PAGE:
Apps for Social Wellness Programs
If you're considering launching a social wellness program, get ready to sort through an ever-growing list of services and applicatiions.
If you're considering launching a social wellness program, get ready to sort through an ever-growing list of services and apps. "The list is endless, and new ones are popping up all of the time or migrating from B to C to B to B," says Fran Melmed, a human resources industry consultant who's getting ready to debut her own app.
Here's a sample of what's available:
Hotseat: Melmed's app, called Hotseat, lets employees set alerts to get up and move during the workday. Workers can use the app alone, in groups or for team challenges. The network lets employees monitor and share their progress; employers keep track through a Web portal. Melmed's company, Context Communication Consulting, is due to show Hotseat at a June wellness conference and is negotiating a partnership with wellness vendor Limeade, she says.
Keas: A startup online social game platform created by the former head of the now-shuttered Google Health groups employees in teams of six to meet health and fitness challenges, earn points and share updates through a Twitter-style news feed. By the end of the first quarter, the venture-backed, San Francisco-based company expected to have 50 clients representing approximately 150,000 covered lives (employees and dependents), including Bechtel Corp., Pfizer Co. and SuccessFactors Inc. In early May, Keas partnered with Brain Research Inc. to incorporate brain fitness games into its offerings.
Limeade: One of the first social wellness platforms, Limeade lets employees set health or fitness goals, monitor their progress and share how they're doing in an online community. The 6-year-old company has approximately 50 customers, according to a Puget Sound Business Journal report, including Chipotle Mexican Grill Inc., Holland & Hart and Intuit Inc. As part of a recent executive team build-out, the Bellevue, Washington, company hired a former general manager at Johnson & Johnson's Wellness & Prevention Inc. division as senior vice president of operations and "customer delight."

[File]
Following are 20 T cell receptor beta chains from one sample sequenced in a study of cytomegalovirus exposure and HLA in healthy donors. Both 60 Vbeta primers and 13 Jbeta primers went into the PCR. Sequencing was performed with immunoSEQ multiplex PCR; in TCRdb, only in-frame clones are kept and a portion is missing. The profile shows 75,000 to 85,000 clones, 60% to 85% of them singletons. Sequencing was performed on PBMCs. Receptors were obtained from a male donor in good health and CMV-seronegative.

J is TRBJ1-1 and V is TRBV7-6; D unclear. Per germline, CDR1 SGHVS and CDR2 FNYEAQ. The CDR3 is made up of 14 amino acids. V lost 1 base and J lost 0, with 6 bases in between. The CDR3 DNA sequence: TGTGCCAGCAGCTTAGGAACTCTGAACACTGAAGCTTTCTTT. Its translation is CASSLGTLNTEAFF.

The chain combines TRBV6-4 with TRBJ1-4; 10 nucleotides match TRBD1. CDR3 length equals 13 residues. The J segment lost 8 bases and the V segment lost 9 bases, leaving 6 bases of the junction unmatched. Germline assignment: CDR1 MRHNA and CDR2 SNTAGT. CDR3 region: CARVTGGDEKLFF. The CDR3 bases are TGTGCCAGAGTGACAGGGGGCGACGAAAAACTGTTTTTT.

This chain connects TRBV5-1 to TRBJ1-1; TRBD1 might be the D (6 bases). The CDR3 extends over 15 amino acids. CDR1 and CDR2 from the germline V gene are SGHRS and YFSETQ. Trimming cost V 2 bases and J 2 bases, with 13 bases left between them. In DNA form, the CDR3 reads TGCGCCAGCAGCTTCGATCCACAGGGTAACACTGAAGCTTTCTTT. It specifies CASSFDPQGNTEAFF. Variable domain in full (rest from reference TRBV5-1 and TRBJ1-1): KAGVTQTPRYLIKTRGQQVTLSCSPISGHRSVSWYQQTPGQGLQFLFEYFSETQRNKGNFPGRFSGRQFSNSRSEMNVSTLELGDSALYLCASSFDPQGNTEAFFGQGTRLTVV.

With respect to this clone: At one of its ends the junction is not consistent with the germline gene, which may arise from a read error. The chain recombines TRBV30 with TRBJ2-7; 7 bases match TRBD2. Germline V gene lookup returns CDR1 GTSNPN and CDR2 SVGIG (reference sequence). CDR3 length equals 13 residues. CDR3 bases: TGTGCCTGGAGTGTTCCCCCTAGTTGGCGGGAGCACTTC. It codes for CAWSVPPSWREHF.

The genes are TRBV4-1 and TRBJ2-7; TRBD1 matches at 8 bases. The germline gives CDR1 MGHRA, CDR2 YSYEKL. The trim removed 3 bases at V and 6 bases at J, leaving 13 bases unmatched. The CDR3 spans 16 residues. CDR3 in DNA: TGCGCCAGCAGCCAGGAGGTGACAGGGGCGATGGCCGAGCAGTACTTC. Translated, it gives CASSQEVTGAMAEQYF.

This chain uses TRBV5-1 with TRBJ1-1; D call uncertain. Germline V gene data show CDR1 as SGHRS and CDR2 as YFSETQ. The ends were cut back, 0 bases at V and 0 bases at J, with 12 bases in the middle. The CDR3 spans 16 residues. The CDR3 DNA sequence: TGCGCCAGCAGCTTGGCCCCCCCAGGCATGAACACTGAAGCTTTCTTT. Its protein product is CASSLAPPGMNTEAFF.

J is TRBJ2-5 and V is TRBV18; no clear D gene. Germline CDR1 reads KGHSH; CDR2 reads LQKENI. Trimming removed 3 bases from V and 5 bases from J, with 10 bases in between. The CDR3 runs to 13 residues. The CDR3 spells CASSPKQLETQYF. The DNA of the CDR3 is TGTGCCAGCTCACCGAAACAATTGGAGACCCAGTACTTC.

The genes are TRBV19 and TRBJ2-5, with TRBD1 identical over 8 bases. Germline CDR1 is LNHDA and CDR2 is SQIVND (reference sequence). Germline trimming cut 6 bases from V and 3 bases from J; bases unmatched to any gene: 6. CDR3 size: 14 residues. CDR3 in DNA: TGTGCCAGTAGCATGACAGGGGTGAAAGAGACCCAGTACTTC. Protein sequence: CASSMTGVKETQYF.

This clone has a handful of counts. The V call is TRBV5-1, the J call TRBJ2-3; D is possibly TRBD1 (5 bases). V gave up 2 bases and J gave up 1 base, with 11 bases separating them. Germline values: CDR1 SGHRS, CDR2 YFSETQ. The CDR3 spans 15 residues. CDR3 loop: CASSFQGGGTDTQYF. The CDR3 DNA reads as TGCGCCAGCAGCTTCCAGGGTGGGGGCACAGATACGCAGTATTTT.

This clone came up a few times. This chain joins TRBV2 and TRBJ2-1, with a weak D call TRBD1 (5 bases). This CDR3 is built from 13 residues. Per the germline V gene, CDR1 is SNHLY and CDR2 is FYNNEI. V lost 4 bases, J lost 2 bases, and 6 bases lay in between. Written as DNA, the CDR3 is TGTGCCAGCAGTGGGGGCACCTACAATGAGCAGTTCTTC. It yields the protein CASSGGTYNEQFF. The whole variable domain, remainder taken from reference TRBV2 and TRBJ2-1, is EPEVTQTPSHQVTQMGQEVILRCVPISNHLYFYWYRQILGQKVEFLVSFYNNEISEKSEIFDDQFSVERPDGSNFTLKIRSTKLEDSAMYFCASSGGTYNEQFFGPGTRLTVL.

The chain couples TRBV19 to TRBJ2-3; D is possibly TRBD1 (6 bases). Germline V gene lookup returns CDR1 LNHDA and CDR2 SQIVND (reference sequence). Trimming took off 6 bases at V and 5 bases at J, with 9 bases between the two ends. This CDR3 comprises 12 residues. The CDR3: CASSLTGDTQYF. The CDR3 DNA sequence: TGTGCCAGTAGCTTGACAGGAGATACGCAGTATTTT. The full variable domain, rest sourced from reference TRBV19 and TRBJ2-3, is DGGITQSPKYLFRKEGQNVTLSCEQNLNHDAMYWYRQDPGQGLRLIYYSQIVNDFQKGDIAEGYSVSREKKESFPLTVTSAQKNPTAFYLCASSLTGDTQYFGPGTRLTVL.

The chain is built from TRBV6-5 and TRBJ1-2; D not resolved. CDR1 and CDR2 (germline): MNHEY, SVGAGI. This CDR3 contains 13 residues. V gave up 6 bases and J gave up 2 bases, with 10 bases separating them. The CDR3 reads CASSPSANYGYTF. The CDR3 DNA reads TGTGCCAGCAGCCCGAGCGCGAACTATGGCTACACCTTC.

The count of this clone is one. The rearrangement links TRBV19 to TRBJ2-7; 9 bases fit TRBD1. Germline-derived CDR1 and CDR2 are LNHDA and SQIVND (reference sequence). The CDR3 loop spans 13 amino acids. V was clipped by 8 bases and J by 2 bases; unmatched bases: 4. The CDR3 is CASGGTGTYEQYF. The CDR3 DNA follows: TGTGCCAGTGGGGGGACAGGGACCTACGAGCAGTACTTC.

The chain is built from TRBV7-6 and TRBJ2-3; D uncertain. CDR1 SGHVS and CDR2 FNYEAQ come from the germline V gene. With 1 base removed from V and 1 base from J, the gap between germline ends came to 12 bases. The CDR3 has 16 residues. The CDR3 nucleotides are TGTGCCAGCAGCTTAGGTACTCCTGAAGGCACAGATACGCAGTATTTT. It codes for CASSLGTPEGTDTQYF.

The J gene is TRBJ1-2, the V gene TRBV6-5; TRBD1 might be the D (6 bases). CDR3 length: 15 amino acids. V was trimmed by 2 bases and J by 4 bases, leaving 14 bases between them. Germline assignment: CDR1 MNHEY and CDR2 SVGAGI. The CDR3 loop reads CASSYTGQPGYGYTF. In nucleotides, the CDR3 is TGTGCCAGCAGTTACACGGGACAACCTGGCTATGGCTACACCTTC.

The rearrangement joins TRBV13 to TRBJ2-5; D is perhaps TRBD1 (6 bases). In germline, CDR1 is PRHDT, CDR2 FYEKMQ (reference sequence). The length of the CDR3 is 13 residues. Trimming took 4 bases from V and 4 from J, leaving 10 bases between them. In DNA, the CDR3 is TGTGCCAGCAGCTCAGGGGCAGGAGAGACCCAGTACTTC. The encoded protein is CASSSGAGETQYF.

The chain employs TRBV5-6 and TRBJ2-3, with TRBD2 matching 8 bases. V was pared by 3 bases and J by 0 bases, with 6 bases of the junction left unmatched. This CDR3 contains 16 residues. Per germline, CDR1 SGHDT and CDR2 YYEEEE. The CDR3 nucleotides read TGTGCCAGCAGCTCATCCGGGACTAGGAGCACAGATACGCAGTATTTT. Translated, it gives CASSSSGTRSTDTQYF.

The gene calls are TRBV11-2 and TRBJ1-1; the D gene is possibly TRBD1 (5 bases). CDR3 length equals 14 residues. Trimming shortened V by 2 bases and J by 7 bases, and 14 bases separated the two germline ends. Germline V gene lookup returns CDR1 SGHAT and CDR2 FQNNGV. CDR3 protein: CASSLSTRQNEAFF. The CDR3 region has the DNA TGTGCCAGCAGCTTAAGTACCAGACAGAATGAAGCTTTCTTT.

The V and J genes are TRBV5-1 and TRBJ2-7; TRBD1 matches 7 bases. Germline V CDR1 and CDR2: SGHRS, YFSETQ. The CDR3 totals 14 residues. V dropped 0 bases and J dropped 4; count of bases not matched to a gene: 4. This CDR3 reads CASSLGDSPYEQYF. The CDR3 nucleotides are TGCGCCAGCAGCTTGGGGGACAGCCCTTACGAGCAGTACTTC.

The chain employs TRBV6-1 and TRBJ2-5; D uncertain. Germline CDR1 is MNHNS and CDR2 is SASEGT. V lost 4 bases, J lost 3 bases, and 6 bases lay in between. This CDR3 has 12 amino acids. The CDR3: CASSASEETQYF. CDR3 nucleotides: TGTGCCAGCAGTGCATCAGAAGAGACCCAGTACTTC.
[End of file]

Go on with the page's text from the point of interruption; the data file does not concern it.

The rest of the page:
ShapeUp: The 6-year-old, venture-backed Providence, Rhode island, company offers a virtual, private social network that employees can use to create profiles, share health goals and fitness interests, and participate in group challenges. The company has 250 company and health plan clients, including Aetna Inc., CVS Caremark, and Sprint Nextel Corp. For now, ShapeUp works on desktop computers and on mobile devices via a mobile-optimized website and text messages. A mobile app will be out "later this year," says company co-founder and chief medical officer Rajiv Kumar.
Virgin HealthMiles: Billionaire entrepreneur Richard Branson's 7-year-old health venture offers multiple social wellness options, including a 12-week activity program, pedometer and heart rate monitors that work with an online activity journal, biometrics tracking stations, an incentive program and an online portal that ties them all together. HealthMiles has more than 120 U.S. corporate clients representing 700,000 employees, including Coca-Cola Co., Georgia-Pacific and SunTrust Banks Inc..
WalkingSpree: The online corporate walking program platform is built around a USB pedometer that employees wear while they walk and then plug into a PC or MacOS device to connect to an online network. There they can join clubs, check in on friends, keep a journal or blog or win prizes. Clients include Chaney Industries Inc., Verisk Health and American Financial Group Inc., which WalkingSpree says saved $9.27 in employee health care costs for every $1 spent on the program.
Michelle V. Rafter is a Workforce Management contributing editor. Comment below or email email@example.com.